Those injured on the job typically will file for workers’ compensation. However, they may need to go a step further and contemplate further legal action with a personal injury lawsuit, which is the first course of action if the victim was not working at the time. Personal injury with chemicals often involves product defects or premises liability.
What are product defects?
Product liability claims hold the manufacturer or seller liable because the plaintiff believes that the product caused injury. This can involve anything from a bad tire causing a car crash to a child’s toy that causes serious injury. Chemicals may be involved if a particular product ruptures and subsequently spills hazardous chemicals on the consumer or worker. The three approaches commonly used for this course of action are:
- Defects in manufacturing
- Defects in design
- Defects in warnings
How does premises liability work?
People have a right to work in a safe environment or visit someone else’s property without undue chance of injury. If one is visiting a restaurant, the owners must take reasonable steps to ensure that customers can visit safely. If one is visiting a private property, the expectations will not be as high. Nonetheless, even a residence can have hazardous chemicals from cleaning products or even weed killer that can be breathed in by a visitor.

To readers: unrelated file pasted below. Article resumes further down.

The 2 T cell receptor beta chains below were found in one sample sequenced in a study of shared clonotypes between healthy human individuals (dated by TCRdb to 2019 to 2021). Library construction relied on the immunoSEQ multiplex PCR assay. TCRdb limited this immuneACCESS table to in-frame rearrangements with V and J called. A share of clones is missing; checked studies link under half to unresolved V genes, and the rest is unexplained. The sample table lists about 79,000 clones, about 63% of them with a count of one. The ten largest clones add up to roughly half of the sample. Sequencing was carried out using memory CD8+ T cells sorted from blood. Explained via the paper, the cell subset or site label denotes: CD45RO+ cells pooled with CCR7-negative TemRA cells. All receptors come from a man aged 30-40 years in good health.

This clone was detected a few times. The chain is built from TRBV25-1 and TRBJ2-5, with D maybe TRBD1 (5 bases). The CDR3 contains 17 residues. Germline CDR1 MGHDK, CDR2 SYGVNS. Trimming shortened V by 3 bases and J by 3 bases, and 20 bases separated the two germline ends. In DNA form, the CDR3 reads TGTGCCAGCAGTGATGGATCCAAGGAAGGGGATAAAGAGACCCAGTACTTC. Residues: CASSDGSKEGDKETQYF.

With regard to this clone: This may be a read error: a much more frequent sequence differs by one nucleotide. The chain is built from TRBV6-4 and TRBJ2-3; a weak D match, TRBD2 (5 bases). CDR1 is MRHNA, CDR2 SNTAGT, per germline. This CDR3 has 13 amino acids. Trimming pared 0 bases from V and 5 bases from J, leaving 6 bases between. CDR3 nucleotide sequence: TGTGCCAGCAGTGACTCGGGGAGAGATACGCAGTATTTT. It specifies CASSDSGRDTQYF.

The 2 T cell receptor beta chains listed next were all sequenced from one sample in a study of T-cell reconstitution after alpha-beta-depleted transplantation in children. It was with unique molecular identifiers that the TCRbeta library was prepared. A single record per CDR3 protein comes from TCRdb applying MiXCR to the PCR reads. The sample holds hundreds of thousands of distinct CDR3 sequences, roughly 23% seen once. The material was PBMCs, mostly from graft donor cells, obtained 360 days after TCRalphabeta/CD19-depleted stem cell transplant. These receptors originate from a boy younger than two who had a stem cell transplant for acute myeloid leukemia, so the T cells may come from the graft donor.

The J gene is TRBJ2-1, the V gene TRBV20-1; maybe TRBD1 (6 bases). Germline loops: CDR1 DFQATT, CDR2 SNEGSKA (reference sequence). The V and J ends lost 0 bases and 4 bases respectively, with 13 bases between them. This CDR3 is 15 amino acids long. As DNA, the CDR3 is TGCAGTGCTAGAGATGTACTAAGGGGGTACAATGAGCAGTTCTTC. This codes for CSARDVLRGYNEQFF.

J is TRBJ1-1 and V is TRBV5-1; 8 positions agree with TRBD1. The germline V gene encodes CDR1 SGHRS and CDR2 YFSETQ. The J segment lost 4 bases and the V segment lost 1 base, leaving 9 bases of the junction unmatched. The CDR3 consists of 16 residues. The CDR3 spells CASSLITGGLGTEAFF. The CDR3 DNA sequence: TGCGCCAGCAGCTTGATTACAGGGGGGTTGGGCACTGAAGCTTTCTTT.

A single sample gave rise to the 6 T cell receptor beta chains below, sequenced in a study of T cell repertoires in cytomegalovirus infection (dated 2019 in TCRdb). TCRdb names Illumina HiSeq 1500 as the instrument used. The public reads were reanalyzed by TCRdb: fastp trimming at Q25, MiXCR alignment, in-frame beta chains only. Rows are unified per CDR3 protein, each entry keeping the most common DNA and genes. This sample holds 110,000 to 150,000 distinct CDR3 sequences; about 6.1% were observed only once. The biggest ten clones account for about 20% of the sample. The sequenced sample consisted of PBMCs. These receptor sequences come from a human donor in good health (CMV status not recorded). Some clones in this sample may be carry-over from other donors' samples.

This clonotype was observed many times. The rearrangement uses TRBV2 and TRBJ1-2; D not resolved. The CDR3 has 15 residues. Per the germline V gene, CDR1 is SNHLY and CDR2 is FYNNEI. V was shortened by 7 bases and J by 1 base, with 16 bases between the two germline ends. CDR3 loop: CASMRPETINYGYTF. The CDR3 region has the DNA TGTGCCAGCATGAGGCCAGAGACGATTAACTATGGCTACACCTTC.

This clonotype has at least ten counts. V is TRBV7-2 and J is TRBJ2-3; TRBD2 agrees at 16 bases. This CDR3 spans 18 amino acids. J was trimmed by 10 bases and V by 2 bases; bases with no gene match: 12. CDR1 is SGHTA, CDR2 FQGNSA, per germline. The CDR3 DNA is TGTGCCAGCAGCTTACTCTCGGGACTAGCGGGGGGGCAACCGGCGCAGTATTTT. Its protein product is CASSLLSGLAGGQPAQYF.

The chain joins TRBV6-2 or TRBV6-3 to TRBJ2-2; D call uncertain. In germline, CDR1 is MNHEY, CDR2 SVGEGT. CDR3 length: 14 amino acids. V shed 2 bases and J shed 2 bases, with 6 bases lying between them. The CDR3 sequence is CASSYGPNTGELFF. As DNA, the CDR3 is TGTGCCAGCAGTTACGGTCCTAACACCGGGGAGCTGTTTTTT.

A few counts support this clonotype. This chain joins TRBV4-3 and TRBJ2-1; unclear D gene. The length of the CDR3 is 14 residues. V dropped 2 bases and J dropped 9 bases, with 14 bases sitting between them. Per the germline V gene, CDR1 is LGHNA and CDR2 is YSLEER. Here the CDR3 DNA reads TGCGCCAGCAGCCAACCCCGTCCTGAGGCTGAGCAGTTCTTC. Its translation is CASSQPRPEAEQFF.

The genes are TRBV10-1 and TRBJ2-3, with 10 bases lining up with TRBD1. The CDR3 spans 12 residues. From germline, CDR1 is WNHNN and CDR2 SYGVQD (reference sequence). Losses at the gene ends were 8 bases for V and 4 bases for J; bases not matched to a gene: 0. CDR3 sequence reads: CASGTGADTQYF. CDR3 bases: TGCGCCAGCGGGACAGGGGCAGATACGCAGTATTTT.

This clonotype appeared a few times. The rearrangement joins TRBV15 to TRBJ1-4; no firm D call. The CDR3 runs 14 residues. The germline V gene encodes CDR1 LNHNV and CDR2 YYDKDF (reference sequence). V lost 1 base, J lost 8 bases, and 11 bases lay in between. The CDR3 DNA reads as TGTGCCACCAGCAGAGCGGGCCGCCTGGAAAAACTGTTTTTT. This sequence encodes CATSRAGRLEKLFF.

Picking the right option
It is generally best to work with an attorney who has personal injury experience specifically related to injuries from hazardous chemicals. Their understanding of the nuances of the case can often provide the best chance for a satisfactory resolution of the lawsuit, particularly when the injuries are life changing or even fatal.